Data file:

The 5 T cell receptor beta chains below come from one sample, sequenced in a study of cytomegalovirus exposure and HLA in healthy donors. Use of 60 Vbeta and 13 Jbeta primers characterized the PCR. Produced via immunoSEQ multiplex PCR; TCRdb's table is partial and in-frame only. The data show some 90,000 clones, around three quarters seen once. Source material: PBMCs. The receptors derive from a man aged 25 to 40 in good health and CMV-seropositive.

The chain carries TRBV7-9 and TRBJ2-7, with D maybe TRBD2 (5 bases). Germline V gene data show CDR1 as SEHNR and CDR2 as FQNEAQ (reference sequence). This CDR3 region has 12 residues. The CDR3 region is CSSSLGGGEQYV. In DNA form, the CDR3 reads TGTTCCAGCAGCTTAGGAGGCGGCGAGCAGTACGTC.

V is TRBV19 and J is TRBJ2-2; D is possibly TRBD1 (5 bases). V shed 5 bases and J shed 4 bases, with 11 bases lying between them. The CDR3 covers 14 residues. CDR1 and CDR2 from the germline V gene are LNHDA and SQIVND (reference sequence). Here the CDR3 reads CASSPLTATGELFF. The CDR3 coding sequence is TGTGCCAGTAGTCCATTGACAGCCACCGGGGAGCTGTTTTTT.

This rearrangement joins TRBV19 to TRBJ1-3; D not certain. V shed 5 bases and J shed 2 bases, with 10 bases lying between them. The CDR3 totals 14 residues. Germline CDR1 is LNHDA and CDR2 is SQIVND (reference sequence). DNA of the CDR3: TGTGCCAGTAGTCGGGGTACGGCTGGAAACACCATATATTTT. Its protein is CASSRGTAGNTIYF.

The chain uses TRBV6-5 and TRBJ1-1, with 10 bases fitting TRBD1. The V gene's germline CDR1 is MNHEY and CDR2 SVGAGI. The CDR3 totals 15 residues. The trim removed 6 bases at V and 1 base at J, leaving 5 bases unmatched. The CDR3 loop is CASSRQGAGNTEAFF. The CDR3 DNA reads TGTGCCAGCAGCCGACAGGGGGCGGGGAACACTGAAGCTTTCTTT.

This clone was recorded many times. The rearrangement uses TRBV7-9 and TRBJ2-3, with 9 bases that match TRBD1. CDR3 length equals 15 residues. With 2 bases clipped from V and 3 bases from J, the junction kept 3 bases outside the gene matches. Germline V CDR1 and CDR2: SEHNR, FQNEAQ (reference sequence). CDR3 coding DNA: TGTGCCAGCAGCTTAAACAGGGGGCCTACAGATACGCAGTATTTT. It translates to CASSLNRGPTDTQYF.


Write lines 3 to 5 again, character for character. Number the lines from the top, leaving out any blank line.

V is TRBV19 and J is TRBJ2-2; D is possibly TRBD1 (5 bases). V shed 5 bases and J shed 4 bases, with 11 bases lying between them. The CDR3 covers 14 residues. CDR1 and CDR2 from the germline V gene are LNHDA and SQIVND (reference sequence). Here the CDR3 reads CASSPLTATGELFF. The CDR3 coding sequence is TGTGCCAGTAGTCCATTGACAGCCACCGGGGAGCTGTTTTTT.

This rearrangement joins TRBV19 to TRBJ1-3; D not certain. V shed 5 bases and J shed 2 bases, with 10 bases lying between them. The CDR3 totals 14 residues. Germline CDR1 is LNHDA and CDR2 is SQIVND (reference sequence). DNA of the CDR3: TGTGCCAGTAGTCGGGGTACGGCTGGAAACACCATATATTTT. Its protein is CASSRGTAGNTIYF.

The chain uses TRBV6-5 and TRBJ1-1, with 10 bases fitting TRBD1. The V gene's germline CDR1 is MNHEY and CDR2 SVGAGI. The CDR3 totals 15 residues. The trim removed 6 bases at V and 1 base at J, leaving 5 bases unmatched. The CDR3 loop is CASSRQGAGNTEAFF. The CDR3 DNA reads TGTGCCAGCAGCCGACAGGGGGCGGGGAACACTGAAGCTTTCTTT.